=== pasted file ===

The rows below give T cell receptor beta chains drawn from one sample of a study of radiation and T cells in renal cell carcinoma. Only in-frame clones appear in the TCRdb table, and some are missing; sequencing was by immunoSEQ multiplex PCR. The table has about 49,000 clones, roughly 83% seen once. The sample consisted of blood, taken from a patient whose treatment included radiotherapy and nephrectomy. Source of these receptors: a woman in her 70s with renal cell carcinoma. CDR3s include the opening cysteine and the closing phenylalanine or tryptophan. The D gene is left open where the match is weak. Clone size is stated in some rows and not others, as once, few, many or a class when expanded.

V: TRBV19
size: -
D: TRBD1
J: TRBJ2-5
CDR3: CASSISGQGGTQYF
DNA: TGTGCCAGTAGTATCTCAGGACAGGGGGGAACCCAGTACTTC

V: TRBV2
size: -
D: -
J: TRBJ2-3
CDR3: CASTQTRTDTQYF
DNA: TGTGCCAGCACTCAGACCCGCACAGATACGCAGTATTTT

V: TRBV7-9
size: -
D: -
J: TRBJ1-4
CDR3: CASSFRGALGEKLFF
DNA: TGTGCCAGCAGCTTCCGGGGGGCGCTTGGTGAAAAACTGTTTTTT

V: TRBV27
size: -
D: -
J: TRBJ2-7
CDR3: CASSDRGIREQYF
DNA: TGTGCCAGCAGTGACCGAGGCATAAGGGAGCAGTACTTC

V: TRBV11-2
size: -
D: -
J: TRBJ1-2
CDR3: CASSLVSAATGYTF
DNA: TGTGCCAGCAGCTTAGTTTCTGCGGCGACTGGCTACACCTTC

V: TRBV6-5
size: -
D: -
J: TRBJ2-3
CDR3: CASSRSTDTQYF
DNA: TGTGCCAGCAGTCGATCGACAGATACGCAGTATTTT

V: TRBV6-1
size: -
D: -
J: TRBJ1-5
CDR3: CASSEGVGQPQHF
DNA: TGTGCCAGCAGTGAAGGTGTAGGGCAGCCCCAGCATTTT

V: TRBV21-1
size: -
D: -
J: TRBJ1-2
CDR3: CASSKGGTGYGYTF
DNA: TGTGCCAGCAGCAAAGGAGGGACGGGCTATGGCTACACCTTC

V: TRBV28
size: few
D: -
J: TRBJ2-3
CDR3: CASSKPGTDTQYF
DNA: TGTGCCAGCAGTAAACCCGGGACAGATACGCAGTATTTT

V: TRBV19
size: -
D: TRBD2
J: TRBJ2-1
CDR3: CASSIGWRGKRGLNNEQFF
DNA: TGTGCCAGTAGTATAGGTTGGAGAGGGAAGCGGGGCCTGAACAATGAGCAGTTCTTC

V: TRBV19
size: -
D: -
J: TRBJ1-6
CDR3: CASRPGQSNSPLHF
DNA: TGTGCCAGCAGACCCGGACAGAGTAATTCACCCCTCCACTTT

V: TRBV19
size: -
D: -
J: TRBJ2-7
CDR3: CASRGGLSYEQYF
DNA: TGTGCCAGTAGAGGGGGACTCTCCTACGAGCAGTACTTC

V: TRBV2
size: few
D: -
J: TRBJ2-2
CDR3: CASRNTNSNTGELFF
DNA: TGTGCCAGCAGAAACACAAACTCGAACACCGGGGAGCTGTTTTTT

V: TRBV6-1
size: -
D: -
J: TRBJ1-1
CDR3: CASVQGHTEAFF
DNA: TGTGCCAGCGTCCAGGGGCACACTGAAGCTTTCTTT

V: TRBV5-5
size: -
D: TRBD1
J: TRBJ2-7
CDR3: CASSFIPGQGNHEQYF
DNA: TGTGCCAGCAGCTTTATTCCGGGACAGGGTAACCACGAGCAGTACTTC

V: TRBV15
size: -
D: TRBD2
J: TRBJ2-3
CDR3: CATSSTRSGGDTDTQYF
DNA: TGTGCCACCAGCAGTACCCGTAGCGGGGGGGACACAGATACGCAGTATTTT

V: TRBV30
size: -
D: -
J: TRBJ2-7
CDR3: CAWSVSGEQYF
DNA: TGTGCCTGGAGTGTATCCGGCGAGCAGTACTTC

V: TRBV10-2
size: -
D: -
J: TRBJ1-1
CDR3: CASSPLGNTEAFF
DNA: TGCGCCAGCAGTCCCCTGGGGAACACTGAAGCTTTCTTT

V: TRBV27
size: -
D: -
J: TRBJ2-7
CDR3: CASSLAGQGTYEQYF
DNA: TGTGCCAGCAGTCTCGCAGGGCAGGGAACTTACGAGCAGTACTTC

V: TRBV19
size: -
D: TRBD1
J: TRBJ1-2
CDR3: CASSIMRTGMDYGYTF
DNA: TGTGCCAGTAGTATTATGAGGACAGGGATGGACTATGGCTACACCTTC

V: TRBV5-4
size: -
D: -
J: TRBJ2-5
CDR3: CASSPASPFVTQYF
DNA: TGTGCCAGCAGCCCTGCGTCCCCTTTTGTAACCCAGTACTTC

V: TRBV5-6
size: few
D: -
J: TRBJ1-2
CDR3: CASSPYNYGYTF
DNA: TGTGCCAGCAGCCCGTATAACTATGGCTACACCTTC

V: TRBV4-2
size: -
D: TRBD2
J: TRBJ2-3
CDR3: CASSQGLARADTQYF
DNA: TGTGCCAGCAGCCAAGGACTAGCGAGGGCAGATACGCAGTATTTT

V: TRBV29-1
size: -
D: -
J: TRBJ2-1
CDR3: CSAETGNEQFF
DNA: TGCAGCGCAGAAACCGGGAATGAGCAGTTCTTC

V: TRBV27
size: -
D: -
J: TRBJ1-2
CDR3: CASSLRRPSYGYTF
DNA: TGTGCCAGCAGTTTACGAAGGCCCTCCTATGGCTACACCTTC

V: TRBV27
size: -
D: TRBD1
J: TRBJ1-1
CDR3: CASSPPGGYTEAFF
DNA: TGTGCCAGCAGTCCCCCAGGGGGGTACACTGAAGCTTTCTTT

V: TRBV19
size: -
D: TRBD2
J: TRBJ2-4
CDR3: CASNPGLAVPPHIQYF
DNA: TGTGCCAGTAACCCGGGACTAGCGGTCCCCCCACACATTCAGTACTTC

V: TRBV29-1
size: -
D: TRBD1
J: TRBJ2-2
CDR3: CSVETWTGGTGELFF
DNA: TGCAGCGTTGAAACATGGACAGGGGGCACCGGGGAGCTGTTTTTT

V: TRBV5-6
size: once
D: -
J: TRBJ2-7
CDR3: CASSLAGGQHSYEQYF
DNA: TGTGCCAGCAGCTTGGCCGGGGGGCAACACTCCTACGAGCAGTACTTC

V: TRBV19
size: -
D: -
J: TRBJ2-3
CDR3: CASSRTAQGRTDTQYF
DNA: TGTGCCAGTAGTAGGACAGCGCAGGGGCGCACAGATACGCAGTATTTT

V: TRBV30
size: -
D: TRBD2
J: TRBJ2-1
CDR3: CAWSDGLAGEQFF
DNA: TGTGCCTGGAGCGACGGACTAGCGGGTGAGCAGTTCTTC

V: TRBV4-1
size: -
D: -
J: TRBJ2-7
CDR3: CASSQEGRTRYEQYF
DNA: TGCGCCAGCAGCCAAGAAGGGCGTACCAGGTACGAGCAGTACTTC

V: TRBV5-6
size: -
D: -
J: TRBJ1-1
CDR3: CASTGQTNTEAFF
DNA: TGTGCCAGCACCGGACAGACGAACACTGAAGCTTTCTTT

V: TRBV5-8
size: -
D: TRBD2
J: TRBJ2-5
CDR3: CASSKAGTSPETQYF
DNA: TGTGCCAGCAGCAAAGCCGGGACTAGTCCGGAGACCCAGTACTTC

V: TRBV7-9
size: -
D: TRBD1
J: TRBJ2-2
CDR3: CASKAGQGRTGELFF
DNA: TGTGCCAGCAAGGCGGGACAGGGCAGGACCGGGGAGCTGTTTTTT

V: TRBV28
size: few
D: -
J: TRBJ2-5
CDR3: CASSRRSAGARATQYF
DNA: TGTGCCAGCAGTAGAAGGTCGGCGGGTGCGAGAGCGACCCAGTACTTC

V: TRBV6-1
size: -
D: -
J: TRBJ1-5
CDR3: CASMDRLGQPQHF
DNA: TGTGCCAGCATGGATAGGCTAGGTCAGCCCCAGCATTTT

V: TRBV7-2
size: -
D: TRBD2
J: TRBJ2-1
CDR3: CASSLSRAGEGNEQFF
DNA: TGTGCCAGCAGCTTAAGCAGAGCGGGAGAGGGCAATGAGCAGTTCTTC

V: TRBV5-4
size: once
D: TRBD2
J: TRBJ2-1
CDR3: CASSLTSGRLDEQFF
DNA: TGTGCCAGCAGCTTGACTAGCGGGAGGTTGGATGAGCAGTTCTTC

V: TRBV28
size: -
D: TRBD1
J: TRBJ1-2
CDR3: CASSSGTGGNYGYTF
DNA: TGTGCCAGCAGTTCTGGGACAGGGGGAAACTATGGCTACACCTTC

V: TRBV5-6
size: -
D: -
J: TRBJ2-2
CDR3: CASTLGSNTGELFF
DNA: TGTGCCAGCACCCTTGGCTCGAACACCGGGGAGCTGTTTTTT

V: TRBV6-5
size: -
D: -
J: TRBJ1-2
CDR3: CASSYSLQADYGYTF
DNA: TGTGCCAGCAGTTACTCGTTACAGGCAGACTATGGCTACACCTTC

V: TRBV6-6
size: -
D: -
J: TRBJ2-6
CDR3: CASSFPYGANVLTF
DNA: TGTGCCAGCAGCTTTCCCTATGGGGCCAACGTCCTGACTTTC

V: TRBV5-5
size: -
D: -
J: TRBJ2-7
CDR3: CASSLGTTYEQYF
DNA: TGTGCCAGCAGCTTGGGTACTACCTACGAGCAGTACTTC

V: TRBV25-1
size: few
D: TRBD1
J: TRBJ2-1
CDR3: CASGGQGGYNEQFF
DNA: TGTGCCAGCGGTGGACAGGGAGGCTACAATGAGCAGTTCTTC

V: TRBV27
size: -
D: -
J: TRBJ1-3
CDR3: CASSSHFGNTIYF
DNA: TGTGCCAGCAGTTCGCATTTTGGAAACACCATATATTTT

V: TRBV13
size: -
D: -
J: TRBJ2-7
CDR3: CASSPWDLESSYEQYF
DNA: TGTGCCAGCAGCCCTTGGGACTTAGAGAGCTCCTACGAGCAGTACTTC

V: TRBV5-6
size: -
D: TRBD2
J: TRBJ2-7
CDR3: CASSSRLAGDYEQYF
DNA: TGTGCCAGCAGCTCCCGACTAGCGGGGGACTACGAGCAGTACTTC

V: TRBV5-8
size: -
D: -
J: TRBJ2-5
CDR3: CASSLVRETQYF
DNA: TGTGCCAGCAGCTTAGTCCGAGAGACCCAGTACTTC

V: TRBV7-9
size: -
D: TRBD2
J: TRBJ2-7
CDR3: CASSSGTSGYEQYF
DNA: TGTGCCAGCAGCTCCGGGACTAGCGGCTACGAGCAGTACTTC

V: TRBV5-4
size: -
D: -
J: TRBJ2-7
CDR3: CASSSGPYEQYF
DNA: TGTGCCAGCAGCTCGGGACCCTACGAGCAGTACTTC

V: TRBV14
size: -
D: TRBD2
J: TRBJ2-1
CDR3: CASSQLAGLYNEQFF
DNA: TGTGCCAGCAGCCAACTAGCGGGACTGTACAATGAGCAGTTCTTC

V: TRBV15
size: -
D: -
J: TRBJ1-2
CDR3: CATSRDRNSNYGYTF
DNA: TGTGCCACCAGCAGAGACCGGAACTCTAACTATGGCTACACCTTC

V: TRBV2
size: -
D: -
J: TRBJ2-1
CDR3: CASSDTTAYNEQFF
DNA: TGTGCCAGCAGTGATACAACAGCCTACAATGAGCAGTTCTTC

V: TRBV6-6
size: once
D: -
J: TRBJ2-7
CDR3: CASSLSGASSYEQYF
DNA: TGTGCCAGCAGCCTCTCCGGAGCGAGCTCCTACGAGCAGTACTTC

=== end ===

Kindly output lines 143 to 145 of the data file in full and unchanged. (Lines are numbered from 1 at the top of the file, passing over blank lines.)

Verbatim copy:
J: TRBJ2-1
CDR3: CSAETGNEQFF
DNA: TGCAGCGCAGAAACCGGGAATGAGCAGTTCTTC